It could attract investors from all over the world. Why not? Despite all the gloom and doom, the US is still the most attractive place to invest.
Third, the city's public school system is already out of business. So let's give each local family a voucher and tell them to find a school of their choice. The state's higher-education system has the second-highest dropout rates in the South. New Orleans needs more technical and community colleges.
Fourth, turn the entire region into an enterprise zone. Make it so attractive that US companies will move their factories from Mexico to Louisiana. New Orleans already has a wonderful port and sits next to the Mississippi River. It is a natural place for commerce.
This is not a far fetched idea. It just takes a little creativity and a government with an understanding that wealth must be created rather than distributed or taxed.
Fifth, public housing and low income housing should be replaced with vouchers for private-sector housing units, which integrate retail and jobs and provide homes for a diversity of families.
It can be done. What we need is a president who believes in individual enterprise (we do!) and capitalists who believe that the profit motive is a good idea (we do, too)
Let's get started!
Saturday, September 24, 2005
Maybe the White Sox will hold on. Maybe the Indians will fade and not even win the wild card. Either way, the '05 Indians are one of the greatest stories in modern baseball.
On August 1, the Indians were 15 games back. Today, they are 1.5 and will play another series with the White Sox next week. (http://sportsillustrated.cnn.com/2005/baseball/mlb/09/22/bc.bba.indians.royals.ap/index.html )
The ChiSox had an easy ride for most of the year. This is a huge test for Guillen and some of his veterans, like Dye, Contreras and Everett. The ChiSox are playing poorly and someone needs to stand up.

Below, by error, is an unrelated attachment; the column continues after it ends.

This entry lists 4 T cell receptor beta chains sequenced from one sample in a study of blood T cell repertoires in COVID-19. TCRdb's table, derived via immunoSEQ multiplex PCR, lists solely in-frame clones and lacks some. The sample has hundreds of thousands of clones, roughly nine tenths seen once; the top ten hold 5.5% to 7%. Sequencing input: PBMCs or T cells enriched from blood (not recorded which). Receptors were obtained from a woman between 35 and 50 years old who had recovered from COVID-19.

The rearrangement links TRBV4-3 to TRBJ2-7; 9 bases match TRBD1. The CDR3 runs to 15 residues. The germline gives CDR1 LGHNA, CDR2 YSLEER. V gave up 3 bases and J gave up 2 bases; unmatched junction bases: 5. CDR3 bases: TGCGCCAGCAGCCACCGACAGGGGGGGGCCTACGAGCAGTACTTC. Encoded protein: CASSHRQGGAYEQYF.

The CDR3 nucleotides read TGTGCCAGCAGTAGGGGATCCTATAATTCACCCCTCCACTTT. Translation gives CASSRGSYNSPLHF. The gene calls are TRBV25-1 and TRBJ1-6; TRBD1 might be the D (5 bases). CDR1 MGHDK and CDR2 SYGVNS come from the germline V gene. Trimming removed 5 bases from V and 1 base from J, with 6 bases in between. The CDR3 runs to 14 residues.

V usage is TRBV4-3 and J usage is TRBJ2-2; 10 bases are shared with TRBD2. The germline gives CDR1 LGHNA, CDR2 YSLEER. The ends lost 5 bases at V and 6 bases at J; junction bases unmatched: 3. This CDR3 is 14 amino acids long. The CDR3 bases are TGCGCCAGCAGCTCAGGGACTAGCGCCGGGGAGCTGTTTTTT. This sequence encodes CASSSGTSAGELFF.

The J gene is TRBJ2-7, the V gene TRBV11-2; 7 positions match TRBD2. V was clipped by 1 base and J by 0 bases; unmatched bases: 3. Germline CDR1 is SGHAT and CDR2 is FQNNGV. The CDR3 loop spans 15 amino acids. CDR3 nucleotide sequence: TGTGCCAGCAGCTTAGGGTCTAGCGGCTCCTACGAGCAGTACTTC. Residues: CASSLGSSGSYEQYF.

It's official that Palmeiro is out for 2005. It's a shame that a wonderful career came to such a terrible conclusion.
Some of us are old enough to remember Tim McCarver as Bob Gibson's catcher (they won the NL pennant in '64, '67 and '68) and later with Steve Carlton in the late 70s.
Tim McCarver has just written an article about his five favorite baseball books: (http://opinionjournal.com/weekend/fivebest/?id=110007307)
His five choices are:
1. "Ball Four" by Jim Bouton (World, 1970).
2. "The Summer Game" by Roger Angell (University of Nebraska Press, 2004).
3. "The Great American Novel" by Philip Roth (Holt Rinehart Winston, 1973).
4. "The Boys of Summer" by Roger Kahn (Harper & Row, 1972).
5. "October 1964" by David Halberstam (Villard Books, 1994).
I have read all but #3.
Bouton's book was very controversial. I did not like it because he betrayed clubhouse confidentiality. Bouton played for the NYYankees and finished with the Seattle Pilots, the '69 expansion team that was moved to Milwaukee in '70.
Kahn's "Boys of Summer" is probably the best baseball book ever. This is a wonderful gift for a grandfather, father or uncle who grew up in Brooklyn.